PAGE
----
How to Not Blow Yourself Up When Frying a Turkey
Thanksgiving is fast approaching and for many of us that means it’s turkey time. There are many beautiful ways to prepare a bird, dressing it just so. But for all you adrenaline junkies, there is but one way to cook a turkey: Deep fry it. Turkey frying produces a bird that’s juicy on the inside, golden and crispy on the outside, and it comes complete with a significantly elevated danger level. According to the National Fire Protection Agency, fryers result in 1000 emergency fire calls every year and $15 million worth of damage.
So we reached out to the U.S. Fire Administration—a division of FEMA—to find out what we should and shouldn’t do when it comes to deep-frying a bird.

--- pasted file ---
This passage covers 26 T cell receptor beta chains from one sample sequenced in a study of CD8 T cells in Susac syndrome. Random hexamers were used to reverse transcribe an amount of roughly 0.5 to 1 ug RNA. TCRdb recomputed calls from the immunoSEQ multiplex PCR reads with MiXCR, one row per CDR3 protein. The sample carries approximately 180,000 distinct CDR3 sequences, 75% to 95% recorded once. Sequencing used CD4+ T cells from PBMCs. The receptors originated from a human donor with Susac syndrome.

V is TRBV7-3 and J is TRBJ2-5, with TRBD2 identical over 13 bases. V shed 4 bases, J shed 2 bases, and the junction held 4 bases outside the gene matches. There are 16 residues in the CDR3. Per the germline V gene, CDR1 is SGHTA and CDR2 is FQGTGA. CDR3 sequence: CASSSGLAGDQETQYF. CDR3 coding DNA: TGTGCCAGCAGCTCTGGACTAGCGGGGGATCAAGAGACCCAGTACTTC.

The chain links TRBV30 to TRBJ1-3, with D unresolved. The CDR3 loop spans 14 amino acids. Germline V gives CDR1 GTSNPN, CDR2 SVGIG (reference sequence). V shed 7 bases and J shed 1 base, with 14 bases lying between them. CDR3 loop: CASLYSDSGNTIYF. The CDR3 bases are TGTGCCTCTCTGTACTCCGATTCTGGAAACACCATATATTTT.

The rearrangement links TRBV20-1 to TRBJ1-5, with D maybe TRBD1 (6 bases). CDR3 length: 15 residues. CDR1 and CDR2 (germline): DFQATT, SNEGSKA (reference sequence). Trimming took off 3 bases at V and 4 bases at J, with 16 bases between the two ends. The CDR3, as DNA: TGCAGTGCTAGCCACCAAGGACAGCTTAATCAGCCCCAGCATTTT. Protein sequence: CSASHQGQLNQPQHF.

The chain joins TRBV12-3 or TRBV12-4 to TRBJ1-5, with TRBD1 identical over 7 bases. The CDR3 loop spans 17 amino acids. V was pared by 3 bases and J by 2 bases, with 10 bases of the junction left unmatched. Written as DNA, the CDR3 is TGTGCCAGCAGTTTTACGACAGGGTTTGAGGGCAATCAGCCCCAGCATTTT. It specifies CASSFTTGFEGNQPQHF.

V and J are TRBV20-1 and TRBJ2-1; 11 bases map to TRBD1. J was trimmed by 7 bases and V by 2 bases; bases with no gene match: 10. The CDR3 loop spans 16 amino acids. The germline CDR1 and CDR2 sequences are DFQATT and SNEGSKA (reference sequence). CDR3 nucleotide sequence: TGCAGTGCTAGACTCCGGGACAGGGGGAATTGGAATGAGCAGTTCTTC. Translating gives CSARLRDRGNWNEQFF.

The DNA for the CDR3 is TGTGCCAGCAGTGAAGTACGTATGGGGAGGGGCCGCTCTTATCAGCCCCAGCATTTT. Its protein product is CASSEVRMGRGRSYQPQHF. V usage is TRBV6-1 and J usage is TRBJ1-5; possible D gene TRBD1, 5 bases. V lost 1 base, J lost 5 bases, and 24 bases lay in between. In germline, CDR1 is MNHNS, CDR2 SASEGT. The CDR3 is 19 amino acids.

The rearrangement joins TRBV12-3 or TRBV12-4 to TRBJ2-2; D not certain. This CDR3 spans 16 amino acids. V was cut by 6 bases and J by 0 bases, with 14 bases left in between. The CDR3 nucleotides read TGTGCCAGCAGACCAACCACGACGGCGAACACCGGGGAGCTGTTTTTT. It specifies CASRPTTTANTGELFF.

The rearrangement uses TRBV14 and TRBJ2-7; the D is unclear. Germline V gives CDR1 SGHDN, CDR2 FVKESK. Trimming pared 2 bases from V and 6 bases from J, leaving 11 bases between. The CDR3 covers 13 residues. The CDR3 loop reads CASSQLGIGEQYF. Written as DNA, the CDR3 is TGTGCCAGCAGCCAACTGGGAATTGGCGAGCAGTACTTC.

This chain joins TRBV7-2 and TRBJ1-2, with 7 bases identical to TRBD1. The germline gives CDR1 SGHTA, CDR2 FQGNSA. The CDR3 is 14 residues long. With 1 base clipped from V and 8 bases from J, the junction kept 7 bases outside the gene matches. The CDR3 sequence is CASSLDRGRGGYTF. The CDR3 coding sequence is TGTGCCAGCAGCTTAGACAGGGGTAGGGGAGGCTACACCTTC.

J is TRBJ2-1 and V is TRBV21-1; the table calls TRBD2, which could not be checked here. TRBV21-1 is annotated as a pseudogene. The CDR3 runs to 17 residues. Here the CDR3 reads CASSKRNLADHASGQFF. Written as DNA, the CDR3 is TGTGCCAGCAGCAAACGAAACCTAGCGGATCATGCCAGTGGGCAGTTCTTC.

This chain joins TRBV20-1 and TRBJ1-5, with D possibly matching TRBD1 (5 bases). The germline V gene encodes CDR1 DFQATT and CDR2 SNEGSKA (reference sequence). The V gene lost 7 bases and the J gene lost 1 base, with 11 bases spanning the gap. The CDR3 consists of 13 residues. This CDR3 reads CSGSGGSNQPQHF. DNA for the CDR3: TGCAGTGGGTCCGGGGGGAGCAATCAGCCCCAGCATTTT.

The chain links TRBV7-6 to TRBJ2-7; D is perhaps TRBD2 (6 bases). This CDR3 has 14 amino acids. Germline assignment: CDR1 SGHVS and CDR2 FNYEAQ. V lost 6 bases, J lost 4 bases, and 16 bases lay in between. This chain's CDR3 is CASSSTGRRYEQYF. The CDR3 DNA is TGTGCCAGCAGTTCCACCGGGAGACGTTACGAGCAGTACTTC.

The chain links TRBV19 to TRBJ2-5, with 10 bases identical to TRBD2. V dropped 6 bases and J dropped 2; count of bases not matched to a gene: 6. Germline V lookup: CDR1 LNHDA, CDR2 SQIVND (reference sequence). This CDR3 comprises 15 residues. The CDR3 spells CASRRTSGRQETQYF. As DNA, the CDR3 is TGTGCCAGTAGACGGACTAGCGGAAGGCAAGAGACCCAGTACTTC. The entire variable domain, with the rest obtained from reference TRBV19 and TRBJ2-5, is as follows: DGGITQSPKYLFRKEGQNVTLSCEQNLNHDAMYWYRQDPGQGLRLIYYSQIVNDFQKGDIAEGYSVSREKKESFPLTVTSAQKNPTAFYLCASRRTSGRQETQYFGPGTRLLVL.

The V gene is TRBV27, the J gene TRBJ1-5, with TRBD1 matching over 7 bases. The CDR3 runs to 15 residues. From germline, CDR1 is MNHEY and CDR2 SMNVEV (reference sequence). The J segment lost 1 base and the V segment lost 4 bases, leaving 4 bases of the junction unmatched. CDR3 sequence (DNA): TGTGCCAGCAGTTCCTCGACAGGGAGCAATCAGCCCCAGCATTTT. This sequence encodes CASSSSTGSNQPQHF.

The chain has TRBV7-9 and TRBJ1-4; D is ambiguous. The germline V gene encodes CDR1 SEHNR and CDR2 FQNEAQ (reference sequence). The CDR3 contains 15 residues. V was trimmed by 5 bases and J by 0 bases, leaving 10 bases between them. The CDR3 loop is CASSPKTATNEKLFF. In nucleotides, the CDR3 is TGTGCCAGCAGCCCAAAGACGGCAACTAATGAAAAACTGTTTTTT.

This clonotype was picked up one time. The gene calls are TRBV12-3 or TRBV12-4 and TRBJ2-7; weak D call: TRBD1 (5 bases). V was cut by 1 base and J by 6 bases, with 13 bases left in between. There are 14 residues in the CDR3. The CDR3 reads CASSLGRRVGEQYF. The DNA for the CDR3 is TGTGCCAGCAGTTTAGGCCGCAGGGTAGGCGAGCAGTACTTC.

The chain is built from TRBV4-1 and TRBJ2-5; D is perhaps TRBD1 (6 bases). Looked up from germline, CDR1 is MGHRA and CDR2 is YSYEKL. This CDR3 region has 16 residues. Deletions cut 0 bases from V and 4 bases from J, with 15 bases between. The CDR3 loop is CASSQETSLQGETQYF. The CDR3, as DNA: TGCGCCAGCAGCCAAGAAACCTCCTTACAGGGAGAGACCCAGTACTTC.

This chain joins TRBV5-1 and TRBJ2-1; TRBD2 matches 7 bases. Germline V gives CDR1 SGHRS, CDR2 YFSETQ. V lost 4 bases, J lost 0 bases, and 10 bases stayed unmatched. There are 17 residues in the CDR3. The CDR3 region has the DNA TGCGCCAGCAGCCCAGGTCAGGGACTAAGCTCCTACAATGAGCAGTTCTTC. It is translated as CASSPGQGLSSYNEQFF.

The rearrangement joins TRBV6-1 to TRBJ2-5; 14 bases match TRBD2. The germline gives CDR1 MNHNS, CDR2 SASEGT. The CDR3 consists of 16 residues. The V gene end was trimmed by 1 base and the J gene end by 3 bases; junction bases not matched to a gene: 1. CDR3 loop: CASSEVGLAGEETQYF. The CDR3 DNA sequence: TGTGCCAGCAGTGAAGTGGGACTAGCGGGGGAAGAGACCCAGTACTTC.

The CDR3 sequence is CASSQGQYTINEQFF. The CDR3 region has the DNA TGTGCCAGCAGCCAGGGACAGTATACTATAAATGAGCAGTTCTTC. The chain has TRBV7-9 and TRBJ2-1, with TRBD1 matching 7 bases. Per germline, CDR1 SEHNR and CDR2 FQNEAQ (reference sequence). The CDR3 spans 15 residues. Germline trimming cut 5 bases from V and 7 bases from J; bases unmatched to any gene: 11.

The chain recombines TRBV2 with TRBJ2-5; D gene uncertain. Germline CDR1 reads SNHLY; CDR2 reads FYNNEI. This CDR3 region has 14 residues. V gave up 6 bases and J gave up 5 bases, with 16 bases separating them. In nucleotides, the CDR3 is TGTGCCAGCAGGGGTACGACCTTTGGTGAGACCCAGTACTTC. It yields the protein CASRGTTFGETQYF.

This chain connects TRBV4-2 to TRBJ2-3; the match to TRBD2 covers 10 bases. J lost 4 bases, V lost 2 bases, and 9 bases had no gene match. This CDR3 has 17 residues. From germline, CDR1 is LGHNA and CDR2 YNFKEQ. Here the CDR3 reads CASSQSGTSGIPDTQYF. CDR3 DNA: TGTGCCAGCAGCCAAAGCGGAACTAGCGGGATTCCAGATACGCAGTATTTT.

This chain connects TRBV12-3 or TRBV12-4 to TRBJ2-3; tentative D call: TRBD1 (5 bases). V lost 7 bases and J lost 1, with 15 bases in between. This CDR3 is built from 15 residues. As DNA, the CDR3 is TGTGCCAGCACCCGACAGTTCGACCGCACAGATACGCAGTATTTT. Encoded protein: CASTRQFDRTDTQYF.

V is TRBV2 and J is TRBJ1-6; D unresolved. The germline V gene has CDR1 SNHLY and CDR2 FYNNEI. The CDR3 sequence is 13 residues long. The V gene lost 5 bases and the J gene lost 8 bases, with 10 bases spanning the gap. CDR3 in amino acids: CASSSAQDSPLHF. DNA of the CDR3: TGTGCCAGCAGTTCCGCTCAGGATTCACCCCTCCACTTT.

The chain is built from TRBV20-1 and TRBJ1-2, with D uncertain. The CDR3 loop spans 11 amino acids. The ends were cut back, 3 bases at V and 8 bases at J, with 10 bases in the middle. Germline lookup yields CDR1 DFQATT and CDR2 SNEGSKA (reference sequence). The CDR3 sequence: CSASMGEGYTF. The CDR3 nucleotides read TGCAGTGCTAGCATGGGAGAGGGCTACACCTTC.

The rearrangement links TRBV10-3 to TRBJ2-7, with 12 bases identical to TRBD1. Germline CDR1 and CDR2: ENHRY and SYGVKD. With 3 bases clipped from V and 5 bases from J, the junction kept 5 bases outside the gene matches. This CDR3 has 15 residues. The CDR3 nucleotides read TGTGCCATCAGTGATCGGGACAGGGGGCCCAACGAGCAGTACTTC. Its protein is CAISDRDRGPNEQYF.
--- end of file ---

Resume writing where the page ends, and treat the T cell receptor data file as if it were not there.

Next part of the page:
DO: Thaw the bird out completely
Yes, it will take a while, especially if you need a turkey big enough to feed all your sister’s kids, but even a partially frozen bird can cause oil to splatter when it’s put in the pot.
DO: Watch the turkey fry
Unattended pots can tip over and then you’ll have 300+ degree oil spilled all over your yard.
DO: Use a fryer with a thermostat control
Without a thermostat, fryers can overheat the oil to the point of starting a fire.
DON'T: Let any of the oil touch the burner
Even a tiny bit can ignite and much more than your turkey ablaze.
DON'T: Touch the sides of the pot
They’re dangerously hot. So are the handles and lid.
DON'T: Think you’re too cool for a fire extinguisher
You aren’t. You got your cranberry sauce out of a can. You aren’t that cool. And remember: You should never use water to put out a grease fire. It actually makes the fire spread.